Earlier this month, the United Nations Intergovernmental Panel on Climate Change (IPCC) issued its Fifth Assessment Report—a sobering document that outlines both the human effects on climate change and the consequences of inaction. Specifically, the report cites the dithering by our elected leaders as worsening the situation, as greenhouse gas emissions are increasing more dramatically than ever. However, the report did offer a ray of hope: that there is still a window of time to begin reversing the effects of climate change, and that the political will to do so is rising around the world.
Unfortunately, that is not the case here in Kentucky. Many of our elected officials and candidates continue to deny the existence of climate change, or that much of it is manmade. The coal industry continues to exert its influence on this issue, branding any efforts to regulate greenhouse gas emissions as a fictional War on Coal.
Predictably, Kentucky Coal Association Bill Bissett attacked the report’s findings upon its release. “I think it’s more of the same from the Obama administration,” he stated. “It reinforces the notion that they’re out of step with issues that are important to Kentuckians. I think the president is trying to establish these initiatives as part of his legacy, and it’s very clear he’s doing this without the support of Congress or the people of Kentucky.”
Bissett’s statement makes clear that the industry’s “War on Coal” propaganda campaign remains in place. But it also appears that he did not even bother to read the report. If he had, he might have noted some pretty crucial information.
First, the president did not convene either the panel or the report. The IPCC is a scientific body governed by the United Nations, an organization of which the United States is a member. As the IPCC represents over 135 leading scientists who came to a consensus throughout the report, it is a stretch to define the report as coming from the Obama administration.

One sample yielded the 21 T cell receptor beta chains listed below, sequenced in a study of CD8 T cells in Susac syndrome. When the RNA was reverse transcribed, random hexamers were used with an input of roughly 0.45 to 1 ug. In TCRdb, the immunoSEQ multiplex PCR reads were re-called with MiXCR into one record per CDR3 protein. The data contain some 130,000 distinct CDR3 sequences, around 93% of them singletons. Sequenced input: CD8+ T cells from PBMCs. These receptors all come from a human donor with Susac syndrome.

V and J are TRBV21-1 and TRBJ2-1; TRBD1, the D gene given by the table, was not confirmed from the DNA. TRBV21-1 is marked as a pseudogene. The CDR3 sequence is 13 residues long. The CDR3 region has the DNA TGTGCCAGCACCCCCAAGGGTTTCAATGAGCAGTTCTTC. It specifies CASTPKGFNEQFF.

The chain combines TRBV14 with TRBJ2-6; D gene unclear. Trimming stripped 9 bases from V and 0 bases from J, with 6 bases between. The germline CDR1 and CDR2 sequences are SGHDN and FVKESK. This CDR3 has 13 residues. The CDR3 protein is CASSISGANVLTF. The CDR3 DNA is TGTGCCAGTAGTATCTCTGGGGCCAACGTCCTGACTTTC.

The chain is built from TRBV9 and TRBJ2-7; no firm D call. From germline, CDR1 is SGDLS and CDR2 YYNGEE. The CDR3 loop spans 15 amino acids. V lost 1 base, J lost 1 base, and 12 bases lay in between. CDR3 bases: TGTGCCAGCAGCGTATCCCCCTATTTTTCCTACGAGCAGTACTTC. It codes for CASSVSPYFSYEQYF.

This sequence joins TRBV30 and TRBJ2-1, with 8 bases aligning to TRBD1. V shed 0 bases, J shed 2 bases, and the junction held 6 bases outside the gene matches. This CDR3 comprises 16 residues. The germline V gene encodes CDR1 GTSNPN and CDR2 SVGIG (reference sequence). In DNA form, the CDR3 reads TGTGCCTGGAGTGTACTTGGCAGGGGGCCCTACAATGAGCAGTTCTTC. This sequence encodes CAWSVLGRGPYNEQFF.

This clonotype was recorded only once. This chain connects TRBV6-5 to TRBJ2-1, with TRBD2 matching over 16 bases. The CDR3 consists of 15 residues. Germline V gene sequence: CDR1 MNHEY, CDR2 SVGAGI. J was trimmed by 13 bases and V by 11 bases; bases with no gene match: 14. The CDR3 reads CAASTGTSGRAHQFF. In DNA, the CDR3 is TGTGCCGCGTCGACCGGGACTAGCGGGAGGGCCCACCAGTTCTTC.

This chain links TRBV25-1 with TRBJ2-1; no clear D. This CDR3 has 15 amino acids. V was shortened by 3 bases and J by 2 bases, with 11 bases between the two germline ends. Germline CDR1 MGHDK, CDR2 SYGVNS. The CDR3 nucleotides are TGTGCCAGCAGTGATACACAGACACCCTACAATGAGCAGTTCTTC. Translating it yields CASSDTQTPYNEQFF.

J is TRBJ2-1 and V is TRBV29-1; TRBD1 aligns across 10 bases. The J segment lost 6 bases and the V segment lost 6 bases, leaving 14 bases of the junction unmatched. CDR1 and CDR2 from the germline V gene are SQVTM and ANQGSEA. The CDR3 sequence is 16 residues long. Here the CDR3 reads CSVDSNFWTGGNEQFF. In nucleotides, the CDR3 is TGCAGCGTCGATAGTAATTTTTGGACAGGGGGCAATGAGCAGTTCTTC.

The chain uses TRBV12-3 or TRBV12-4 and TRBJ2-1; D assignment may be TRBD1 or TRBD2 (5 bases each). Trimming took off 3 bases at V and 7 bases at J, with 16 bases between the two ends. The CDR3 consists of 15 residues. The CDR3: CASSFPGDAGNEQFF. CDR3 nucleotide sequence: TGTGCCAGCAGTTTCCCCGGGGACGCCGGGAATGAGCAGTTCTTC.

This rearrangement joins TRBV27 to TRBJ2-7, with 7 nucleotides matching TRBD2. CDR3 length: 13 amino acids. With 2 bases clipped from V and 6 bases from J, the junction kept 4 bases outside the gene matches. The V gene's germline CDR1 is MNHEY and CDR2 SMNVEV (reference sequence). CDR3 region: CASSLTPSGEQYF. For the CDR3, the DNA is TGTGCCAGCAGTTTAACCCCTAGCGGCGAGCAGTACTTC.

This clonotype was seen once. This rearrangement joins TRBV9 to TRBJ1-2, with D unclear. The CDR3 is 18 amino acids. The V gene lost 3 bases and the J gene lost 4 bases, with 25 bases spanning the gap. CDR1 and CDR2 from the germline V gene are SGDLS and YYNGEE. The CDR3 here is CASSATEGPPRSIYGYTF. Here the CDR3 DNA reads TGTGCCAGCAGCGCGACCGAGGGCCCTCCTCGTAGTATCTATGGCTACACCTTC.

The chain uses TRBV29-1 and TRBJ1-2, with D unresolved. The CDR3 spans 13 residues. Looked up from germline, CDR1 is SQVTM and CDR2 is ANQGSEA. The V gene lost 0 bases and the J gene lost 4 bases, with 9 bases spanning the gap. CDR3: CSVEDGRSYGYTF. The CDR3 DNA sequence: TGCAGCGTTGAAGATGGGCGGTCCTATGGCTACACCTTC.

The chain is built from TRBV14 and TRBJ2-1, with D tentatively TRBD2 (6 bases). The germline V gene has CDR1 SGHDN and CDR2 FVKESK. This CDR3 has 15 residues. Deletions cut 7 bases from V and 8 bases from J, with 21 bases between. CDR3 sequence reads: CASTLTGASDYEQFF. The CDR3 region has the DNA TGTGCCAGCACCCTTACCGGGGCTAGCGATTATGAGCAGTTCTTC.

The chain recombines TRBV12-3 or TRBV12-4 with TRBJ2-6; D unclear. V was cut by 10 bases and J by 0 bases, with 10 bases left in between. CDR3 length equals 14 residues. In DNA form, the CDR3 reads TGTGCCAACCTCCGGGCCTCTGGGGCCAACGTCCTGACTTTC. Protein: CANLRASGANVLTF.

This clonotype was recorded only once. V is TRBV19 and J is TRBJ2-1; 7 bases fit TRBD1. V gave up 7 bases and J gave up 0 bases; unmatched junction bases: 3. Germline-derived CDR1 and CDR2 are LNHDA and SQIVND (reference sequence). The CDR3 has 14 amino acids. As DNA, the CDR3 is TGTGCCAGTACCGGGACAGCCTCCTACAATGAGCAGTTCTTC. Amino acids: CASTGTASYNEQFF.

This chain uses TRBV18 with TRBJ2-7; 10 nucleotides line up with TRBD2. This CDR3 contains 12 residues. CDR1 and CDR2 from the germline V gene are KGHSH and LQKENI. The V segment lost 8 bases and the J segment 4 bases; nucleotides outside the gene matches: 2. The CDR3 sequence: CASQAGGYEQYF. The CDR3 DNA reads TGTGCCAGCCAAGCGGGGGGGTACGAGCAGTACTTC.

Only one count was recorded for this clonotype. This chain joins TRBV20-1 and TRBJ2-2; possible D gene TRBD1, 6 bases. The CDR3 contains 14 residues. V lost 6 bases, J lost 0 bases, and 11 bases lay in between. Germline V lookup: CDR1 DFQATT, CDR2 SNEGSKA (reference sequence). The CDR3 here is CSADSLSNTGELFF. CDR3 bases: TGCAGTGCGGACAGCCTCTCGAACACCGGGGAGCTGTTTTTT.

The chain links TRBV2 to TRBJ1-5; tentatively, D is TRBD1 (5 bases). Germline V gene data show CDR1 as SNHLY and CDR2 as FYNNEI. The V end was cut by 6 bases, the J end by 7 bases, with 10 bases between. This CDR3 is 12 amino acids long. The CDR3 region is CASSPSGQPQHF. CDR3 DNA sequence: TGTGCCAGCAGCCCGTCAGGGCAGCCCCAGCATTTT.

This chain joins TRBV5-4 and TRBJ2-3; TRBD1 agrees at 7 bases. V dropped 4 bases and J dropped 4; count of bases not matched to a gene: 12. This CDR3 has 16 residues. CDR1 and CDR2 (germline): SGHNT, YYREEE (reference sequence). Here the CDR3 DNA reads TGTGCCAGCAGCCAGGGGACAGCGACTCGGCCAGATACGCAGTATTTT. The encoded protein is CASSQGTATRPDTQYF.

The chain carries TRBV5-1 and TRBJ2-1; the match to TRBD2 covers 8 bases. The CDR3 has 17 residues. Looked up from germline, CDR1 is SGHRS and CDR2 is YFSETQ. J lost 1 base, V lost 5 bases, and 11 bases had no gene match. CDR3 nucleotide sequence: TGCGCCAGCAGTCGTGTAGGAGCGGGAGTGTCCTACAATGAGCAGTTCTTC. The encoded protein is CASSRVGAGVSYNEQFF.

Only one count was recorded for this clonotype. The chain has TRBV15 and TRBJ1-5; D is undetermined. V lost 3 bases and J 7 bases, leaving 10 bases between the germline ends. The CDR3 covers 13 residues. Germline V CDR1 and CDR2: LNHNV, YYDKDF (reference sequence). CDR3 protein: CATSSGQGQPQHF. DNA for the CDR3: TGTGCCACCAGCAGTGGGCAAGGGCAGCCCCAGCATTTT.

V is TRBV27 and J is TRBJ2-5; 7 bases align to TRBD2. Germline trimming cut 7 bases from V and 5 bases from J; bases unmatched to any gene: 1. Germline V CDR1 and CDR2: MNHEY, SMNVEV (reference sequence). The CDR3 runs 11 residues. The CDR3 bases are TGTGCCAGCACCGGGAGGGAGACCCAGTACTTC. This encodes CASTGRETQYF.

Second, the report is fair and balanced. Instead of simply being a treatise for the environmental movement, the report contains items and recommendations that environmentalists will find difficult to swallow. For example, the document concludes that coal-fired power plants should be replaced with natural gas plants, as the emissions associated with extracted the gas are “low or mitigated.” One of the possible reasons Mr. Bissett probably wants nothing to do with the report. As an environmentalist we support that mitigation is not just about emissions but the whole cycle of extracted pollution.
Mr. Bissett needs to get his facts straight. But more importantly, he needs to know that he does not speak for the entire Commonwealth of Kentucky or its citizens. I was born and raised in Kentucky, and I’ve lived here my entire life. Like countless other Kentuckians, I support the Climate Change Initiative, and I believe that the issues it addresses are vital to the health, well-being, and future of all Kentuckians.
It should come as no surprise that the coal industry is taking this line. After all, this is an industry that has proven to be grossly negligent in protecting and safeguarding the thousands of good, hard-working Kentucky miners that it employs or to invest in technology and practices that might save their industry. Instead, the coal industry has chosen to sequester its wealth among its corporate bosses and lobbyists, many of whom are out of state, at the expense of its workers and the residents of the communities the mining has impacted.
Instead of finger pointing, the coal industry should take stock of their actions and policies. Instead of railing against the Obama administration, they should join in a conversation with concerned citizens and political leaders to support local alternatives to lost mining jobs – with mine remediation, cleanup, monitoring and all of the things they should have been doing as a constant part of their operations that would improve the lives and livelihoods of Kentucky miners, their families and the communities where they live. Instead of living in the past, they should be looking toward the future.
Find this article by KEF Director Heather Warman by clicking here.